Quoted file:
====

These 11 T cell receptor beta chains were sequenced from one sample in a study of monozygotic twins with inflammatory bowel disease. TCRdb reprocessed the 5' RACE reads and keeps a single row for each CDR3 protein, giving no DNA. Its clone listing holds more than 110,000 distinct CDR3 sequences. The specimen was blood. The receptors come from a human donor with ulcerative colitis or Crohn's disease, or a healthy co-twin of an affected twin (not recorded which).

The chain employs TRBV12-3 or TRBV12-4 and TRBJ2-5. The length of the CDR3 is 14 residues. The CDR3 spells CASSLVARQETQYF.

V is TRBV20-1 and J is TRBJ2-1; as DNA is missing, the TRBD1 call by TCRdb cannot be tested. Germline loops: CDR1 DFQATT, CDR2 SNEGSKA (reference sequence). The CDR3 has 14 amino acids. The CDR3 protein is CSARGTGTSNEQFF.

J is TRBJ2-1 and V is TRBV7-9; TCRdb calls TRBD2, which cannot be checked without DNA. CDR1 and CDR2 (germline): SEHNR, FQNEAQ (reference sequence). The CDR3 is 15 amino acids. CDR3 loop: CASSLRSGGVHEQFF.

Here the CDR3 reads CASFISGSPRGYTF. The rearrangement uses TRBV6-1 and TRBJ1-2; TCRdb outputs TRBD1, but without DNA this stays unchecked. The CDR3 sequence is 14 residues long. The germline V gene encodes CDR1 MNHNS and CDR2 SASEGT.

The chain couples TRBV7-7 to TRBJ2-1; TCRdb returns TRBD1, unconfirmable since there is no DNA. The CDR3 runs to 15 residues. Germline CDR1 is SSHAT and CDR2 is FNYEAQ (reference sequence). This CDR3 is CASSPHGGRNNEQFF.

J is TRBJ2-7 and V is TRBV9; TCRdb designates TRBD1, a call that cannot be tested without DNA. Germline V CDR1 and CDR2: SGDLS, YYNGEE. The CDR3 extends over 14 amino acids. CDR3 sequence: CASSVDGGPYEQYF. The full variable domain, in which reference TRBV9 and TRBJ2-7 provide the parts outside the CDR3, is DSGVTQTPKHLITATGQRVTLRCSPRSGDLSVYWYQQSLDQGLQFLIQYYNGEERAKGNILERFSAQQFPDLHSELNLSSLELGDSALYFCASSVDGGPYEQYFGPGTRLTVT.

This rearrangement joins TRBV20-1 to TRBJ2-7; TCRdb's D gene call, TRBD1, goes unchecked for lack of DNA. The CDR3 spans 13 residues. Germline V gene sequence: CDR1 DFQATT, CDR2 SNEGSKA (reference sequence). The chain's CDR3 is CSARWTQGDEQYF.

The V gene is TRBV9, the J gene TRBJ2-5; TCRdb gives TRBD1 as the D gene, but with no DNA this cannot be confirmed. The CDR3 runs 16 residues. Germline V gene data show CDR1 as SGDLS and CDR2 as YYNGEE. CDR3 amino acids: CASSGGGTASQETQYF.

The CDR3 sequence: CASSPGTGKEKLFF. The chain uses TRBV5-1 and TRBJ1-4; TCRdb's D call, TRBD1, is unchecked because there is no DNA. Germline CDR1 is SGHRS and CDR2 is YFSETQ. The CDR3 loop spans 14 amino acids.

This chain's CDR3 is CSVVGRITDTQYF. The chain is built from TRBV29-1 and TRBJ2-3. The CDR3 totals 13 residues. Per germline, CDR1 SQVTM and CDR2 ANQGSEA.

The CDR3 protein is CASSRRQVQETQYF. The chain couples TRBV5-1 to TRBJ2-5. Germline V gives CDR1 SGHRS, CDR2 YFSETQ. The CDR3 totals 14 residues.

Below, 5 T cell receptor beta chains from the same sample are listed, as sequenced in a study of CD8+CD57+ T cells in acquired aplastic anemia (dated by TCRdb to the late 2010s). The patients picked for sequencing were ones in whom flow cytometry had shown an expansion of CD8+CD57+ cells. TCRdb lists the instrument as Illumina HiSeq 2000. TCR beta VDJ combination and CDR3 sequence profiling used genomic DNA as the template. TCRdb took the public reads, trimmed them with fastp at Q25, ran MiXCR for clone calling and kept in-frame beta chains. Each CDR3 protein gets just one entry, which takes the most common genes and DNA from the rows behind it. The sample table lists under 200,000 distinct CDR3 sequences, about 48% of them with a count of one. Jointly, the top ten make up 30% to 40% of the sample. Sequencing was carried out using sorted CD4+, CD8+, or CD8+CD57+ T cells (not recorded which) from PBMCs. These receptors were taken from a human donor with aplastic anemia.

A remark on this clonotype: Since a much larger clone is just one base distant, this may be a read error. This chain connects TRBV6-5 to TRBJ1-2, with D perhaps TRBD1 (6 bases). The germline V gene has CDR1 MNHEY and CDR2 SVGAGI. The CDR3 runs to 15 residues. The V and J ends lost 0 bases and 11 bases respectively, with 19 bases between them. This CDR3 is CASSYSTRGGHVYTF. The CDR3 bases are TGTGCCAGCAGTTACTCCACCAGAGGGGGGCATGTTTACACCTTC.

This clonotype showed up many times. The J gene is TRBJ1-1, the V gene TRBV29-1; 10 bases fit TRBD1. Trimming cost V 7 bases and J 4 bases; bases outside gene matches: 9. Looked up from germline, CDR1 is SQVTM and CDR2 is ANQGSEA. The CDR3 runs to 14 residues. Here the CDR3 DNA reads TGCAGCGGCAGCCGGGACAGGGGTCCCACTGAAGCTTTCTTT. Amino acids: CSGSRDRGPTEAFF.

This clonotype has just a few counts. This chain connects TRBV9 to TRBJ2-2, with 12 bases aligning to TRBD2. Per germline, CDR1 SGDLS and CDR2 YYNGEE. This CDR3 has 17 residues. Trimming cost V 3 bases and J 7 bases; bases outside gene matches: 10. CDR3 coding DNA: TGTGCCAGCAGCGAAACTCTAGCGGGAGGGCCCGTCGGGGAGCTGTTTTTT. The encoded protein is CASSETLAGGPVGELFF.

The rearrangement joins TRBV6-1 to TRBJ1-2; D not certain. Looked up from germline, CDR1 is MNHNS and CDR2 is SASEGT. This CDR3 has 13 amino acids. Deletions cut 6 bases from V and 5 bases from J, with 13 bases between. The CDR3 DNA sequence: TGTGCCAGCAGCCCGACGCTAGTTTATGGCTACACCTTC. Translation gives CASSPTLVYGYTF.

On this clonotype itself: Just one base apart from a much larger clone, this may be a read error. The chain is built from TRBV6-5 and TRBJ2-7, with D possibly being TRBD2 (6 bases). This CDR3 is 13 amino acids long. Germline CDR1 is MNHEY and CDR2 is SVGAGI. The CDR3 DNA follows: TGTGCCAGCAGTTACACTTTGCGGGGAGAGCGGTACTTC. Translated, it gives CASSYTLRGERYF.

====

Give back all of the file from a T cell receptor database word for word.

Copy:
These 11 T cell receptor beta chains were sequenced from one sample in a study of monozygotic twins with inflammatory bowel disease. TCRdb reprocessed the 5' RACE reads and keeps a single row for each CDR3 protein, giving no DNA. Its clone listing holds more than 110,000 distinct CDR3 sequences. The specimen was blood. The receptors come from a human donor with ulcerative colitis or Crohn's disease, or a healthy co-twin of an affected twin (not recorded which).

The chain employs TRBV12-3 or TRBV12-4 and TRBJ2-5. The length of the CDR3 is 14 residues. The CDR3 spells CASSLVARQETQYF.

V is TRBV20-1 and J is TRBJ2-1; as DNA is missing, the TRBD1 call by TCRdb cannot be tested. Germline loops: CDR1 DFQATT, CDR2 SNEGSKA (reference sequence). The CDR3 has 14 amino acids. The CDR3 protein is CSARGTGTSNEQFF.

J is TRBJ2-1 and V is TRBV7-9; TCRdb calls TRBD2, which cannot be checked without DNA. CDR1 and CDR2 (germline): SEHNR, FQNEAQ (reference sequence). The CDR3 is 15 amino acids. CDR3 loop: CASSLRSGGVHEQFF.

Here the CDR3 reads CASFISGSPRGYTF. The rearrangement uses TRBV6-1 and TRBJ1-2; TCRdb outputs TRBD1, but without DNA this stays unchecked. The CDR3 sequence is 14 residues long. The germline V gene encodes CDR1 MNHNS and CDR2 SASEGT.

The chain couples TRBV7-7 to TRBJ2-1; TCRdb returns TRBD1, unconfirmable since there is no DNA. The CDR3 runs to 15 residues. Germline CDR1 is SSHAT and CDR2 is FNYEAQ (reference sequence). This CDR3 is CASSPHGGRNNEQFF.

J is TRBJ2-7 and V is TRBV9; TCRdb designates TRBD1, a call that cannot be tested without DNA. Germline V CDR1 and CDR2: SGDLS, YYNGEE. The CDR3 extends over 14 amino acids. CDR3 sequence: CASSVDGGPYEQYF. The full variable domain, in which reference TRBV9 and TRBJ2-7 provide the parts outside the CDR3, is DSGVTQTPKHLITATGQRVTLRCSPRSGDLSVYWYQQSLDQGLQFLIQYYNGEERAKGNILERFSAQQFPDLHSELNLSSLELGDSALYFCASSVDGGPYEQYFGPGTRLTVT.

This rearrangement joins TRBV20-1 to TRBJ2-7; TCRdb's D gene call, TRBD1, goes unchecked for lack of DNA. The CDR3 spans 13 residues. Germline V gene sequence: CDR1 DFQATT, CDR2 SNEGSKA (reference sequence). The chain's CDR3 is CSARWTQGDEQYF.

The V gene is TRBV9, the J gene TRBJ2-5; TCRdb gives TRBD1 as the D gene, but with no DNA this cannot be confirmed. The CDR3 runs 16 residues. Germline V gene data show CDR1 as SGDLS and CDR2 as YYNGEE. CDR3 amino acids: CASSGGGTASQETQYF.

The CDR3 sequence: CASSPGTGKEKLFF. The chain uses TRBV5-1 and TRBJ1-4; TCRdb's D call, TRBD1, is unchecked because there is no DNA. Germline CDR1 is SGHRS and CDR2 is YFSETQ. The CDR3 loop spans 14 amino acids.

This chain's CDR3 is CSVVGRITDTQYF. The chain is built from TRBV29-1 and TRBJ2-3. The CDR3 totals 13 residues. Per germline, CDR1 SQVTM and CDR2 ANQGSEA.

The CDR3 protein is CASSRRQVQETQYF. The chain couples TRBV5-1 to TRBJ2-5. Germline V gives CDR1 SGHRS, CDR2 YFSETQ. The CDR3 totals 14 residues.

Below, 5 T cell receptor beta chains from the same sample are listed, as sequenced in a study of CD8+CD57+ T cells in acquired aplastic anemia (dated by TCRdb to the late 2010s). The patients picked for sequencing were ones in whom flow cytometry had shown an expansion of CD8+CD57+ cells. TCRdb lists the instrument as Illumina HiSeq 2000. TCR beta VDJ combination and CDR3 sequence profiling used genomic DNA as the template. TCRdb took the public reads, trimmed them with fastp at Q25, ran MiXCR for clone calling and kept in-frame beta chains. Each CDR3 protein gets just one entry, which takes the most common genes and DNA from the rows behind it. The sample table lists under 200,000 distinct CDR3 sequences, about 48% of them with a count of one. Jointly, the top ten make up 30% to 40% of the sample. Sequencing was carried out using sorted CD4+, CD8+, or CD8+CD57+ T cells (not recorded which) from PBMCs. These receptors were taken from a human donor with aplastic anemia.

A remark on this clonotype: Since a much larger clone is just one base distant, this may be a read error. This chain connects TRBV6-5 to TRBJ1-2, with D perhaps TRBD1 (6 bases). The germline V gene has CDR1 MNHEY and CDR2 SVGAGI. The CDR3 runs to 15 residues. The V and J ends lost 0 bases and 11 bases respectively, with 19 bases between them. This CDR3 is CASSYSTRGGHVYTF. The CDR3 bases are TGTGCCAGCAGTTACTCCACCAGAGGGGGGCATGTTTACACCTTC.

This clonotype showed up many times. The J gene is TRBJ1-1, the V gene TRBV29-1; 10 bases fit TRBD1. Trimming cost V 7 bases and J 4 bases; bases outside gene matches: 9. Looked up from germline, CDR1 is SQVTM and CDR2 is ANQGSEA. The CDR3 runs to 14 residues. Here the CDR3 DNA reads TGCAGCGGCAGCCGGGACAGGGGTCCCACTGAAGCTTTCTTT. Amino acids: CSGSRDRGPTEAFF.

This clonotype has just a few counts. This chain connects TRBV9 to TRBJ2-2, with 12 bases aligning to TRBD2. Per germline, CDR1 SGDLS and CDR2 YYNGEE. This CDR3 has 17 residues. Trimming cost V 3 bases and J 7 bases; bases outside gene matches: 10. CDR3 coding DNA: TGTGCCAGCAGCGAAACTCTAGCGGGAGGGCCCGTCGGGGAGCTGTTTTTT. The encoded protein is CASSETLAGGPVGELFF.

The rearrangement joins TRBV6-1 to TRBJ1-2; D not certain. Looked up from germline, CDR1 is MNHNS and CDR2 is SASEGT. This CDR3 has 13 amino acids. Deletions cut 6 bases from V and 5 bases from J, with 13 bases between. The CDR3 DNA sequence: TGTGCCAGCAGCCCGACGCTAGTTTATGGCTACACCTTC. Translation gives CASSPTLVYGYTF.

On this clonotype itself: Just one base apart from a much larger clone, this may be a read error. The chain is built from TRBV6-5 and TRBJ2-7, with D possibly being TRBD2 (6 bases). This CDR3 is 13 amino acids long. Germline CDR1 is MNHEY and CDR2 is SVGAGI. The CDR3 DNA follows: TGTGCCAGCAGTTACACTTTGCGGGGAGAGCGGTACTTC. Translated, it gives CASSYTLRGERYF.